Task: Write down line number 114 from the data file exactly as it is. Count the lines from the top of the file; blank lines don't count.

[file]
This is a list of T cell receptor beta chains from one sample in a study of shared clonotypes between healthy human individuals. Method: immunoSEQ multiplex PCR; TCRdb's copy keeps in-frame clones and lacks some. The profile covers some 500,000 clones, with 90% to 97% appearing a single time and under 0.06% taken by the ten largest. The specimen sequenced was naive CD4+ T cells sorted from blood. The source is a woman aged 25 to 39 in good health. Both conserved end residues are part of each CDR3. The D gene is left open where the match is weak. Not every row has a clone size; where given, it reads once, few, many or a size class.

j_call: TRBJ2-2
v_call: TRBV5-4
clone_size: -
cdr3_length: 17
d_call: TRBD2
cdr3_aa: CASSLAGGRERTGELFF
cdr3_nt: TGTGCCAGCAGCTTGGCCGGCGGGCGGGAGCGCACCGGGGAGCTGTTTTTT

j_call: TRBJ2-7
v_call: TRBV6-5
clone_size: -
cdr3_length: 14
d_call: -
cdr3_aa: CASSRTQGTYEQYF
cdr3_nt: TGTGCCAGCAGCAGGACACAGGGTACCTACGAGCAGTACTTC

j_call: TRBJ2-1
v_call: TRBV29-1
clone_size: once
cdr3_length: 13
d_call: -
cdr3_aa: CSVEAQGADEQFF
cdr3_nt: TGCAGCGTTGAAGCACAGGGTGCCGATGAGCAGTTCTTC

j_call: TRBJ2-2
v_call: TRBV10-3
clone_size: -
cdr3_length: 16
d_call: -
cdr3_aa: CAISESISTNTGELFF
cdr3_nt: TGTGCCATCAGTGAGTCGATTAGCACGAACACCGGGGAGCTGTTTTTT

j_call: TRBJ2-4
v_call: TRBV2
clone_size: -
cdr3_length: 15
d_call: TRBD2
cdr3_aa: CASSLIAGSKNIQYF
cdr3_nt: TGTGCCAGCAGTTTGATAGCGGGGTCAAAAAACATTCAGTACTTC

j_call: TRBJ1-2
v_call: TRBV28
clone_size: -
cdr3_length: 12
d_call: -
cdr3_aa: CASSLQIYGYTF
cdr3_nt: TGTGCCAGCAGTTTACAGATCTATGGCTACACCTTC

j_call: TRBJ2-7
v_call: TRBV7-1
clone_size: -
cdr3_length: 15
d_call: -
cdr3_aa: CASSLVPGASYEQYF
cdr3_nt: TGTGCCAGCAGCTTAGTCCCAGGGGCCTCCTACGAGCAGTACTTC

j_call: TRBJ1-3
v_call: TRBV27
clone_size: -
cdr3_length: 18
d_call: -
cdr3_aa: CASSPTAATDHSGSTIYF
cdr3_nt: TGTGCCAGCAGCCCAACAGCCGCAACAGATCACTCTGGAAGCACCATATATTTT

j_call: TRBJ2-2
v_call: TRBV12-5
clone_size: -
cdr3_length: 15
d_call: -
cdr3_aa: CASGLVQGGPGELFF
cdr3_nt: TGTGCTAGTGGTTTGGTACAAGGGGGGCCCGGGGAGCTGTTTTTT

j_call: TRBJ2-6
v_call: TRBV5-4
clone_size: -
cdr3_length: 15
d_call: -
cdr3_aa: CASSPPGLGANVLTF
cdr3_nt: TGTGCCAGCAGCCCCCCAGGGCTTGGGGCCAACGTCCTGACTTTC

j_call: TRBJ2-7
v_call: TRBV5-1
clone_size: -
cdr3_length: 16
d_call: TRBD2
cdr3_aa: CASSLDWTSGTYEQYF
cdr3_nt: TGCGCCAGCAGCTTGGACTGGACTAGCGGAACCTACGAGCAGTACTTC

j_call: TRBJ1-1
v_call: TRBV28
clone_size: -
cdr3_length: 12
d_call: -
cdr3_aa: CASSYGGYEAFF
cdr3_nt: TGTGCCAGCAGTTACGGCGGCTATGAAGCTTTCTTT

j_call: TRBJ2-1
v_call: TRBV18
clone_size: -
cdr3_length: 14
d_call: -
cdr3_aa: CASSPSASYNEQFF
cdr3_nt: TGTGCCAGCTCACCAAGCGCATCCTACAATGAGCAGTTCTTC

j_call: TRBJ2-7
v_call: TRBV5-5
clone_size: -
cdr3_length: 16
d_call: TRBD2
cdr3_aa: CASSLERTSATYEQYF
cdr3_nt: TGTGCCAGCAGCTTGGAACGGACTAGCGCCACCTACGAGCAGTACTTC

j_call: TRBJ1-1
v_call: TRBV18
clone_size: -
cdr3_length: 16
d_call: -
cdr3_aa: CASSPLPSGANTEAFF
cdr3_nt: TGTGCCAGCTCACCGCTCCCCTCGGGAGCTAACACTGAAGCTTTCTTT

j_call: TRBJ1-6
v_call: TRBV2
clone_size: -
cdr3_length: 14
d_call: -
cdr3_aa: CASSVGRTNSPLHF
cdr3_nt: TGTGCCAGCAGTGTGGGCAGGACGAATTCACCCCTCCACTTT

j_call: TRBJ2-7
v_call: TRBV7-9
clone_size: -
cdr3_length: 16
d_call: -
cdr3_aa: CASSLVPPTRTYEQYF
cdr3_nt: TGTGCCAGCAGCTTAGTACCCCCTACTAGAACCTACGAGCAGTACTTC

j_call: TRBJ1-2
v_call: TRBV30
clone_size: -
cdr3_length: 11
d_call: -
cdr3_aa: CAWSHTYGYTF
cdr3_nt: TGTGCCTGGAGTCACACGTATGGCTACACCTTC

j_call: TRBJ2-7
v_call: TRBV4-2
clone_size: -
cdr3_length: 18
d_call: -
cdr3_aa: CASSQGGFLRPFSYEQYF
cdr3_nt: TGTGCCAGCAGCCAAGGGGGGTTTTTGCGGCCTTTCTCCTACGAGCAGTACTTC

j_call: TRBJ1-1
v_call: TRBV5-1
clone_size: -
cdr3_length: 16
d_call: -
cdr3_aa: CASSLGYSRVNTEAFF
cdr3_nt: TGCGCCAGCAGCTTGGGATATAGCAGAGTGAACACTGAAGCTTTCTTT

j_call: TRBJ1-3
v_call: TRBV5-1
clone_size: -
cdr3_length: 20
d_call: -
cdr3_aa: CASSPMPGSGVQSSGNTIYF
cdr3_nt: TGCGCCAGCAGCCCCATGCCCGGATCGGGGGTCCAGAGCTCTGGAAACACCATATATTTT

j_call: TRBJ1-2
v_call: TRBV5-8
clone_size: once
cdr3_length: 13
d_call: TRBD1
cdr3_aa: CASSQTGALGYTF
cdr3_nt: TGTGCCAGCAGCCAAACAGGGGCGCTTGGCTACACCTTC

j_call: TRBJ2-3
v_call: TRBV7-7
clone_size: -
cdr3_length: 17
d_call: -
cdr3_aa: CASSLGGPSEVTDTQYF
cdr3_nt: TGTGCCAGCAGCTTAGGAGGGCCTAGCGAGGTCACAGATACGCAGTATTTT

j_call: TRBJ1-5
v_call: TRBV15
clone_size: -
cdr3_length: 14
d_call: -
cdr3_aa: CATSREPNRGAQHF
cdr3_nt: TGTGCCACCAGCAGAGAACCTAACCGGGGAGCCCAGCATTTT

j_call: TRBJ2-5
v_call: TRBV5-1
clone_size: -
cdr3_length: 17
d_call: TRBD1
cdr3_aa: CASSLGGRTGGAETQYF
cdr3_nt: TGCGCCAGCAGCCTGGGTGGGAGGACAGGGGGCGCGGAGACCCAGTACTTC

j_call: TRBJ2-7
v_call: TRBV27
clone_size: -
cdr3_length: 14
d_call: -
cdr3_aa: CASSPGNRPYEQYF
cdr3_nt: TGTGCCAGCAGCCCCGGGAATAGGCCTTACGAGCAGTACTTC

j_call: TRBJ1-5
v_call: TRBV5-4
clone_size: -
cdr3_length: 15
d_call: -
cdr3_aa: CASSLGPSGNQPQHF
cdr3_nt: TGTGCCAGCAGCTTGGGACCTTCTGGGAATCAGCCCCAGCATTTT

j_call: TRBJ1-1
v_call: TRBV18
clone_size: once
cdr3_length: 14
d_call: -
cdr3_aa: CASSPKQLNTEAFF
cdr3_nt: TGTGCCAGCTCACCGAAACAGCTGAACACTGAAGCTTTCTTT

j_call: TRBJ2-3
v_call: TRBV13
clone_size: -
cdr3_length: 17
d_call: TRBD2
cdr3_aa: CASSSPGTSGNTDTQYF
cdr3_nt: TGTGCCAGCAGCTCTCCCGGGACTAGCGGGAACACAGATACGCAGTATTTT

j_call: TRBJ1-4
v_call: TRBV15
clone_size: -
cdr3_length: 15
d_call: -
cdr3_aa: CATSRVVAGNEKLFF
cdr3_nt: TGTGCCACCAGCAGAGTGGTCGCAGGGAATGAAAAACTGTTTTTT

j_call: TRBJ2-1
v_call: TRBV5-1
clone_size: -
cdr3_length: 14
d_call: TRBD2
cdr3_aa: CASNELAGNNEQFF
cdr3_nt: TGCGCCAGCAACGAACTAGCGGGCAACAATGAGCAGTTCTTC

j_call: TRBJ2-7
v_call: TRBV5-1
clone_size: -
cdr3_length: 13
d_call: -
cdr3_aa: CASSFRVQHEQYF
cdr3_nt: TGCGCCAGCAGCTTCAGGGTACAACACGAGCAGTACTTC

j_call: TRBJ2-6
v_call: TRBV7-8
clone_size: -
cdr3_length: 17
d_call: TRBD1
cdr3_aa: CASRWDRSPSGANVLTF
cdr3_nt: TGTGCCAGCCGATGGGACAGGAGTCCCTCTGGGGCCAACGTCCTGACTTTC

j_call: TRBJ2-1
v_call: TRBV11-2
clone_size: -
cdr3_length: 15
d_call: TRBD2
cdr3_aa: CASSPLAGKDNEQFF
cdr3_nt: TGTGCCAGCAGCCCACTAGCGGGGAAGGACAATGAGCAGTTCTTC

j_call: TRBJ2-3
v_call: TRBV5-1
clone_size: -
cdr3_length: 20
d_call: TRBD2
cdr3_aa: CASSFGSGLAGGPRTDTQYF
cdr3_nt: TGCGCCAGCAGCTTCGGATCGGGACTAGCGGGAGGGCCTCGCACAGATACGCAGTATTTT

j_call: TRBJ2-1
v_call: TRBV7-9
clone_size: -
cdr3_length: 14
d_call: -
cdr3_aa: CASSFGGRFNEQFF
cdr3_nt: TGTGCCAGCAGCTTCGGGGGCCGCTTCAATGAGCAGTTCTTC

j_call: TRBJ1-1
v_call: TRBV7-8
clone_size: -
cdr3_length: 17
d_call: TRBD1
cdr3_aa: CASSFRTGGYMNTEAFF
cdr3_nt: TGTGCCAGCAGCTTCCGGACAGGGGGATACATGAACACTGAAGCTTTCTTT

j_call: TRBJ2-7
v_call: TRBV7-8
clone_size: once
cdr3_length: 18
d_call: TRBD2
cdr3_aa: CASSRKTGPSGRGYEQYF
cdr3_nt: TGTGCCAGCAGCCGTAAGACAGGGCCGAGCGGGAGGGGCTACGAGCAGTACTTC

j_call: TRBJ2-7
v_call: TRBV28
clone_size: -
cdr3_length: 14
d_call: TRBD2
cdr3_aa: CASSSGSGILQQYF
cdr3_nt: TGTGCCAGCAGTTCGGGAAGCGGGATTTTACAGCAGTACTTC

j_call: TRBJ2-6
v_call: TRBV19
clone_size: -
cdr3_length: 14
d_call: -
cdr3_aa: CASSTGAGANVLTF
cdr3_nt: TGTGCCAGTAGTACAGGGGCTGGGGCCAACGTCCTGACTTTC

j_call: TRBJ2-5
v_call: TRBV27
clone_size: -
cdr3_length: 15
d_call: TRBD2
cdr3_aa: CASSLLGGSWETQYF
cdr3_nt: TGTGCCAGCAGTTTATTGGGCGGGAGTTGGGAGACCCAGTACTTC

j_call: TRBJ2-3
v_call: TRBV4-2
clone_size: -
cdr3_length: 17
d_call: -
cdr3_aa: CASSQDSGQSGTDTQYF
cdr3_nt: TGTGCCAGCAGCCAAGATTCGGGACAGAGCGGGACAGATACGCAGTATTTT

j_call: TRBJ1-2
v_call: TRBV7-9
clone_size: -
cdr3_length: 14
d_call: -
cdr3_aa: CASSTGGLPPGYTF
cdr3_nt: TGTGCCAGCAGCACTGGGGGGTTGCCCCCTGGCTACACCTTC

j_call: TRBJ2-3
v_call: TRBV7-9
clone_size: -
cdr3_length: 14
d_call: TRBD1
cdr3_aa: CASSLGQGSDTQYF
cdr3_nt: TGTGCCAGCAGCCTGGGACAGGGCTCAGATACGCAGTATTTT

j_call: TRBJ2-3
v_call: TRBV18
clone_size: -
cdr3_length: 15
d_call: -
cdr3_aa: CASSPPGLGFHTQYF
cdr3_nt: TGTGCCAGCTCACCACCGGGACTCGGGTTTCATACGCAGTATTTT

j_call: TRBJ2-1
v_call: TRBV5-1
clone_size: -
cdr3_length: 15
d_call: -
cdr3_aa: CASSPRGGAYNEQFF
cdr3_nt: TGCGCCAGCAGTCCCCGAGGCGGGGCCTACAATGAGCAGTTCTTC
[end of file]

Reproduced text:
j_call: TRBJ2-7